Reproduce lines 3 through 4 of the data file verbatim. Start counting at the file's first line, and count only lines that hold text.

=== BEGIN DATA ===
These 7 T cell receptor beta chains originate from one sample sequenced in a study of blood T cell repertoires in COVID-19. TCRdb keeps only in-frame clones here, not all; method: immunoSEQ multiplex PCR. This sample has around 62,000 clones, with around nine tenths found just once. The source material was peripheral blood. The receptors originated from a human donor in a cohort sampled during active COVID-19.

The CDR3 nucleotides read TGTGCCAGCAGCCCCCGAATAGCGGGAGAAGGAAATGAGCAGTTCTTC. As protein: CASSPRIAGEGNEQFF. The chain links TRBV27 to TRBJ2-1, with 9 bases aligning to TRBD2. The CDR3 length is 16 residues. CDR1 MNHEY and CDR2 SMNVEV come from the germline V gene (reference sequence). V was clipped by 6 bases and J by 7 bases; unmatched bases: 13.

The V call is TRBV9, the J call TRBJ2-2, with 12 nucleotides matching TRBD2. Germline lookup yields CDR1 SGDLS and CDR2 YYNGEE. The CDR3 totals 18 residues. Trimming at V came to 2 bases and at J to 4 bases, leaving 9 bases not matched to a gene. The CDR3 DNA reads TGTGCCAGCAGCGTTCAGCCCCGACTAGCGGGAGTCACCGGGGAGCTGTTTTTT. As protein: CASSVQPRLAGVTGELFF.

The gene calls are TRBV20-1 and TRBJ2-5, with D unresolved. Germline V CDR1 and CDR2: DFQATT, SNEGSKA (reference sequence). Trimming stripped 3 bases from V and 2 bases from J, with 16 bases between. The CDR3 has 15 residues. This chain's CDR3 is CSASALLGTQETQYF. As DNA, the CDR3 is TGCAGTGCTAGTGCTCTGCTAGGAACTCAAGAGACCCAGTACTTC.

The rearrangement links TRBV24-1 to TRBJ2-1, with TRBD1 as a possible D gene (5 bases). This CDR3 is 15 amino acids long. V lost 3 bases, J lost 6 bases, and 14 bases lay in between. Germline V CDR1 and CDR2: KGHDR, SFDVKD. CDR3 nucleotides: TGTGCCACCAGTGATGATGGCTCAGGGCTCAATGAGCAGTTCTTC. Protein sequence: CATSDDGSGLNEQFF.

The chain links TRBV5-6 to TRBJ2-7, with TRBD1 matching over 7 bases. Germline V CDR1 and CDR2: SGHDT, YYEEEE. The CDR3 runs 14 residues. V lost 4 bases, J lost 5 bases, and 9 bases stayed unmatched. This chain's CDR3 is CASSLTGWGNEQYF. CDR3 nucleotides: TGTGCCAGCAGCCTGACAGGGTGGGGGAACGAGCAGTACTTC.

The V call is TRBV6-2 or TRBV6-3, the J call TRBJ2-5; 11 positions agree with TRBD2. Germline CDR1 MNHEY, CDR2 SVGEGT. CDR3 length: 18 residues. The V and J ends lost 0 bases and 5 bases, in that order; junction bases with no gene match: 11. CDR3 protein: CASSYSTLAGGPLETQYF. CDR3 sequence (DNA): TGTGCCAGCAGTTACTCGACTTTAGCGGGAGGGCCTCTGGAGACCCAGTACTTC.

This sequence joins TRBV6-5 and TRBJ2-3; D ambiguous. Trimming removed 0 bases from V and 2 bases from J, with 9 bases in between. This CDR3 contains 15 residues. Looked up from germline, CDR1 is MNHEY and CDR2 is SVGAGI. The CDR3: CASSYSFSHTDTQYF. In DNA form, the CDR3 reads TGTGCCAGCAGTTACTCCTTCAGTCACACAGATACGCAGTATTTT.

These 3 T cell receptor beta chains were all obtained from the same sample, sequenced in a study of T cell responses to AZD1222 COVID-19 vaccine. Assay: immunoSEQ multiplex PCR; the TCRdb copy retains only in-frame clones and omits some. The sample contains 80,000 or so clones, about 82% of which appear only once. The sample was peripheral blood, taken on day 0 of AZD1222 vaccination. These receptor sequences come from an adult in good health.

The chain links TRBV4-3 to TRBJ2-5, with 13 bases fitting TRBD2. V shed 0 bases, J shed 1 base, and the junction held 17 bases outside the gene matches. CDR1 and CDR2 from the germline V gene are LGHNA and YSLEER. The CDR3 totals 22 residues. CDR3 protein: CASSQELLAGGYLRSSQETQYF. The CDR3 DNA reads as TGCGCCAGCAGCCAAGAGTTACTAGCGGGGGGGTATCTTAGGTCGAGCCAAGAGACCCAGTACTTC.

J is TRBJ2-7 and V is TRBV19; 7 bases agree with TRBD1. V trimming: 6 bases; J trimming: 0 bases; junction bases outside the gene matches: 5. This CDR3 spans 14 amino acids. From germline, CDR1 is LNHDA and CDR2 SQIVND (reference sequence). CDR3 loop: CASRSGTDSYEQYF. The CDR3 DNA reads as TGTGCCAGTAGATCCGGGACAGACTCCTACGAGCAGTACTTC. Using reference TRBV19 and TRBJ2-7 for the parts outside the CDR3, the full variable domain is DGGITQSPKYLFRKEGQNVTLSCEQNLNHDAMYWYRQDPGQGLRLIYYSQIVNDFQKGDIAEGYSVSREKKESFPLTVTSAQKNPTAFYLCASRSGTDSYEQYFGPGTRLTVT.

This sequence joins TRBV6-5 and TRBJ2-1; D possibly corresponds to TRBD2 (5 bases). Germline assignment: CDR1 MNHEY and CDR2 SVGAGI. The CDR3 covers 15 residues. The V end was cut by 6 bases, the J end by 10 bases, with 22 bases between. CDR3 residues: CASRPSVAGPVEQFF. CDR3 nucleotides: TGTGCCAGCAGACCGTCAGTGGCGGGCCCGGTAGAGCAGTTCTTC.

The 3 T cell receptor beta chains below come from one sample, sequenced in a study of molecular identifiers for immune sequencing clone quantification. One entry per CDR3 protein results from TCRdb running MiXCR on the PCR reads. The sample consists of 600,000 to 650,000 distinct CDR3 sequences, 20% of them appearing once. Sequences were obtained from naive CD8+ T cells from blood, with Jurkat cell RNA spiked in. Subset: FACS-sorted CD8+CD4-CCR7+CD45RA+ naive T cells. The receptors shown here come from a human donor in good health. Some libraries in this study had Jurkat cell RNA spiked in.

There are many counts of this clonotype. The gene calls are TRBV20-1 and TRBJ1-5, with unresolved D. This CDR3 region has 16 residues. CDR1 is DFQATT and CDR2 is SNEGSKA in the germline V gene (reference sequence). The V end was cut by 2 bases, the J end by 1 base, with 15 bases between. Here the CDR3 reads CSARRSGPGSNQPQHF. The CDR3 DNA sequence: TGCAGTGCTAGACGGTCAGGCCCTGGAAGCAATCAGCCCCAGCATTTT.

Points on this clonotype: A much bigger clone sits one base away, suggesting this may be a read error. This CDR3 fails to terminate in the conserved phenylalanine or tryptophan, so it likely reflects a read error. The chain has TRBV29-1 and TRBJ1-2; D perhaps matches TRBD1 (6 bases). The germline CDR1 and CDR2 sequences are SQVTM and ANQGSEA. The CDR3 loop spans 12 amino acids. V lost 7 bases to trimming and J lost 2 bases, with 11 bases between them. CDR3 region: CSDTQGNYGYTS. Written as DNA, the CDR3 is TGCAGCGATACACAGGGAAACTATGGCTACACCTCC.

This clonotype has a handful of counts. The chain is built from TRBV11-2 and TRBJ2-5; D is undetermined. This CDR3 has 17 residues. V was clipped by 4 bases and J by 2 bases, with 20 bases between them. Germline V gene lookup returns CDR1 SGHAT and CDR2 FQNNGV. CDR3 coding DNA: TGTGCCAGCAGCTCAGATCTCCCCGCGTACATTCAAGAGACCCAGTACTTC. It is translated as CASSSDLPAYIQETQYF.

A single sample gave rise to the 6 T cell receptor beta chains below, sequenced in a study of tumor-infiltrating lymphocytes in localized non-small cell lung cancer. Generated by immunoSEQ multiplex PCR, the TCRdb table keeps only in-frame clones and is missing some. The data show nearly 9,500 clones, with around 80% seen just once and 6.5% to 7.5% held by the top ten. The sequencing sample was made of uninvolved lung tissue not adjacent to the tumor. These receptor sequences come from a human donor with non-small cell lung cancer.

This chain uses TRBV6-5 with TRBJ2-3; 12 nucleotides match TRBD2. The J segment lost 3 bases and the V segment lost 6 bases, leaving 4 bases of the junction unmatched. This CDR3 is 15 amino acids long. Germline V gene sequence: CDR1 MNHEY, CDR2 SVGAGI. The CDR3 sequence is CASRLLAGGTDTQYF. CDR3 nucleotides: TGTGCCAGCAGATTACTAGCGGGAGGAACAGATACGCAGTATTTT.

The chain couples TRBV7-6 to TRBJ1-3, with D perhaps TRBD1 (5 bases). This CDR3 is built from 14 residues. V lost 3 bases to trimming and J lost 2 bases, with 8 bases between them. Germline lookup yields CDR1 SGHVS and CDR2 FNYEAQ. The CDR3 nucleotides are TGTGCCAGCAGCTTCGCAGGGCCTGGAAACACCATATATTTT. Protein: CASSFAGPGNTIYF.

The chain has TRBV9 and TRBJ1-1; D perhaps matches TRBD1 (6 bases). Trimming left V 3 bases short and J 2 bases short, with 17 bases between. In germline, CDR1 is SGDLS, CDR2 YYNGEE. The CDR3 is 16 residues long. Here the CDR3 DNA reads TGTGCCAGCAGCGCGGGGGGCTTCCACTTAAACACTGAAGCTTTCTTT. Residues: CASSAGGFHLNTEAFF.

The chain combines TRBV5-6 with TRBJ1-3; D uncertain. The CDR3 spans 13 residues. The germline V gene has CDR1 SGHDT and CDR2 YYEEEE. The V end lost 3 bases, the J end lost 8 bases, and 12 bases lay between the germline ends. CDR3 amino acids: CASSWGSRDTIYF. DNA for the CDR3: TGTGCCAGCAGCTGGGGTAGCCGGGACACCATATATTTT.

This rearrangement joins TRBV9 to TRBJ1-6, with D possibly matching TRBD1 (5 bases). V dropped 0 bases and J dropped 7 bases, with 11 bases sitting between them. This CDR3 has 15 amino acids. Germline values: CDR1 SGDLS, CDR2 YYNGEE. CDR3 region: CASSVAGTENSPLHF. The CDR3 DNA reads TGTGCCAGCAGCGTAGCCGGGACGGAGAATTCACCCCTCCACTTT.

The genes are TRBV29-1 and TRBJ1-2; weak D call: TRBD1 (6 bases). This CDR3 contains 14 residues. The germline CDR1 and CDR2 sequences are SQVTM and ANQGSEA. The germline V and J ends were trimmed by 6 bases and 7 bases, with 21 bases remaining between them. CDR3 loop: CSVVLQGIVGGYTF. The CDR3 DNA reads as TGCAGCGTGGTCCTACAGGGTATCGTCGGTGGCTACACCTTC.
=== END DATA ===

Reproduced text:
The V call is TRBV9, the J call TRBJ2-2, with 12 nucleotides matching TRBD2. Germline lookup yields CDR1 SGDLS and CDR2 YYNGEE. The CDR3 totals 18 residues. Trimming at V came to 2 bases and at J to 4 bases, leaving 9 bases not matched to a gene. The CDR3 DNA reads TGTGCCAGCAGCGTTCAGCCCCGACTAGCGGGAGTCACCGGGGAGCTGTTTTTT. As protein: CASSVQPRLAGVTGELFF.

The gene calls are TRBV20-1 and TRBJ2-5, with D unresolved. Germline V CDR1 and CDR2: DFQATT, SNEGSKA (reference sequence). Trimming stripped 3 bases from V and 2 bases from J, with 16 bases between. The CDR3 has 15 residues. This chain's CDR3 is CSASALLGTQETQYF. As DNA, the CDR3 is TGCAGTGCTAGTGCTCTGCTAGGAACTCAAGAGACCCAGTACTTC.